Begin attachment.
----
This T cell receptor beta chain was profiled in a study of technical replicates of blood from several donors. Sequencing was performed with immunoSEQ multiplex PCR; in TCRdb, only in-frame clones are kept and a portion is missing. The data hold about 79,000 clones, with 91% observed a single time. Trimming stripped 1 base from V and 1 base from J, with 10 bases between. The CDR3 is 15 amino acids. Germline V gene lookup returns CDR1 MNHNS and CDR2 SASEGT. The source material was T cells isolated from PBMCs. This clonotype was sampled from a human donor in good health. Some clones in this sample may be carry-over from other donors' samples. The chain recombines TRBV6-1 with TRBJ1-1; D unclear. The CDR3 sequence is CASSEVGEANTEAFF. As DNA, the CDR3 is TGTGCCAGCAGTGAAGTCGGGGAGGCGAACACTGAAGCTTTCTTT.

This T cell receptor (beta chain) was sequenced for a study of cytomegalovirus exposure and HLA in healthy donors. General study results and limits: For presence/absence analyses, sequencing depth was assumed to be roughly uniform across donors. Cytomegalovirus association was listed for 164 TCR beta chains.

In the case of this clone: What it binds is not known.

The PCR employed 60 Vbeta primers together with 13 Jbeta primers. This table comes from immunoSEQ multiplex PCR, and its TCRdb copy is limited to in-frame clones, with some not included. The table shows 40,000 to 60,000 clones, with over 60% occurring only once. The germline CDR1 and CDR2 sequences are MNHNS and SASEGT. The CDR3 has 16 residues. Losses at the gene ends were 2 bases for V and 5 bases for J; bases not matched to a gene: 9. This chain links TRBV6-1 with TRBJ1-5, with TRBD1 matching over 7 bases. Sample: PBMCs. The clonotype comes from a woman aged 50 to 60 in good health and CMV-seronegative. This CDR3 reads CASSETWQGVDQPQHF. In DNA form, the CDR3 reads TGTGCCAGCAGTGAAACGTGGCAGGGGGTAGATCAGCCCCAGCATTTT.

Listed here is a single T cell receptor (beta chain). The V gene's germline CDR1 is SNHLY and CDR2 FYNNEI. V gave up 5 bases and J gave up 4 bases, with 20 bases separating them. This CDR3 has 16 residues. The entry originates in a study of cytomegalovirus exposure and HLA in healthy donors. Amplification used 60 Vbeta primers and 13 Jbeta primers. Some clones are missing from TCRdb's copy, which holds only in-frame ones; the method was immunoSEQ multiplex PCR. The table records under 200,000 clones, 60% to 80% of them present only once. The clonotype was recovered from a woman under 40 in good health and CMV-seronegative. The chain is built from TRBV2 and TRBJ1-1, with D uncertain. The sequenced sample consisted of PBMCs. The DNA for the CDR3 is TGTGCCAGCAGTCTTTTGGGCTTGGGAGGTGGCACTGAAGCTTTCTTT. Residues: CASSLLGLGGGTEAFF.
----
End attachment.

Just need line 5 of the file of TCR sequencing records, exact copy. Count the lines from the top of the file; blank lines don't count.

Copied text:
Listed here is a single T cell receptor (beta chain). The V gene's germline CDR1 is SNHLY and CDR2 FYNNEI. V gave up 5 bases and J gave up 4 bases, with 20 bases separating them. This CDR3 has 16 residues. The entry originates in a study of cytomegalovirus exposure and HLA in healthy donors. Amplification used 60 Vbeta primers and 13 Jbeta primers. Some clones are missing from TCRdb's copy, which holds only in-frame ones; the method was immunoSEQ multiplex PCR. The table records under 200,000 clones, 60% to 80% of them present only once. The clonotype was recovered from a woman under 40 in good health and CMV-seronegative. The chain is built from TRBV2 and TRBJ1-1, with D uncertain. The sequenced sample consisted of PBMCs. The DNA for the CDR3 is TGTGCCAGCAGTCTTTTGGGCTTGGGAGGTGGCACTGAAGCTTTCTTT. Residues: CASSLLGLGGGTEAFF.